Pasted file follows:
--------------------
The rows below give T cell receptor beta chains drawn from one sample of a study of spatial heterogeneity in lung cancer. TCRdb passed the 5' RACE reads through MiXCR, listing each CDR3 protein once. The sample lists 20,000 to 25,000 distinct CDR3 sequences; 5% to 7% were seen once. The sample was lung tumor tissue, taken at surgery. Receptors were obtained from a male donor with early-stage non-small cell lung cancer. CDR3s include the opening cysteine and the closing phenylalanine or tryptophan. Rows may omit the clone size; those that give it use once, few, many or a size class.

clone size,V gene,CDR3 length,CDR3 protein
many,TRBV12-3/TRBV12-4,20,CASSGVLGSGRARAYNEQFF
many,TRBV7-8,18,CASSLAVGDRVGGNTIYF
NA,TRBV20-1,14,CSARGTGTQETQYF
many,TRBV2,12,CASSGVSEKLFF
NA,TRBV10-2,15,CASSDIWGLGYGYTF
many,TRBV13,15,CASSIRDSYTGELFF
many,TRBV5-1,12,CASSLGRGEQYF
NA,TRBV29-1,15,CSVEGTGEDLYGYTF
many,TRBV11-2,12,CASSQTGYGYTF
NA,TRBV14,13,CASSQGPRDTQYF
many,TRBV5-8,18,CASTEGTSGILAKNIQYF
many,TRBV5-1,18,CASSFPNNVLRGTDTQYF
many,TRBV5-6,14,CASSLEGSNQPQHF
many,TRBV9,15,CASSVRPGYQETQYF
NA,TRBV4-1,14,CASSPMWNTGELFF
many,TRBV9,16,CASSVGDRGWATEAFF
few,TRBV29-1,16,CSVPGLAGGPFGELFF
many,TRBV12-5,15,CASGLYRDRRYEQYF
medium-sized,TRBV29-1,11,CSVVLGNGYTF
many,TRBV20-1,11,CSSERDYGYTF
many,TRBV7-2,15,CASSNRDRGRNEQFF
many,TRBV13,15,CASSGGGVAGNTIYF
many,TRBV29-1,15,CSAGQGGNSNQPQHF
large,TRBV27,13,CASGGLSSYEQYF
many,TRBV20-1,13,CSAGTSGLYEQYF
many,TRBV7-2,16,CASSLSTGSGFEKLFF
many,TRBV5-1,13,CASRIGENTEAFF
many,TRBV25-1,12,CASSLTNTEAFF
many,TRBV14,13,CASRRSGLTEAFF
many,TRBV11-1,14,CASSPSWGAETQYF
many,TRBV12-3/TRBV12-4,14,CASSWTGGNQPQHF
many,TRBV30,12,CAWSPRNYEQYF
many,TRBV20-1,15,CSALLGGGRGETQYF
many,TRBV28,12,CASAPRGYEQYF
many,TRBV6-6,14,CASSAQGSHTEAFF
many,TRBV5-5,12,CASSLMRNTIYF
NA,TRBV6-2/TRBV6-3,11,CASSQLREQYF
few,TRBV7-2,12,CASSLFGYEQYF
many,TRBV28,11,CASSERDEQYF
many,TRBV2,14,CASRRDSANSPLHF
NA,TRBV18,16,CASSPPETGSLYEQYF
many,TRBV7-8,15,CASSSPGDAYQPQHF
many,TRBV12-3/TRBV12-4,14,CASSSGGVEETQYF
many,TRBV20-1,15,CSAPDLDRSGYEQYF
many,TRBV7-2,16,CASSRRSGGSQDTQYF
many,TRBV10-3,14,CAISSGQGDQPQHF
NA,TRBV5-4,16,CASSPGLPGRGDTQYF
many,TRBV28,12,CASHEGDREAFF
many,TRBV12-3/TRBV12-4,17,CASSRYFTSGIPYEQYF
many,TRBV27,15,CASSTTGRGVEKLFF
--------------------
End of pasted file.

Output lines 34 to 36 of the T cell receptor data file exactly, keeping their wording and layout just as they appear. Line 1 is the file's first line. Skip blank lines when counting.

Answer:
many,TRBV30,12,CAWSPRNYEQYF
many,TRBV20-1,15,CSALLGGGRGETQYF
many,TRBV28,12,CASAPRGYEQYF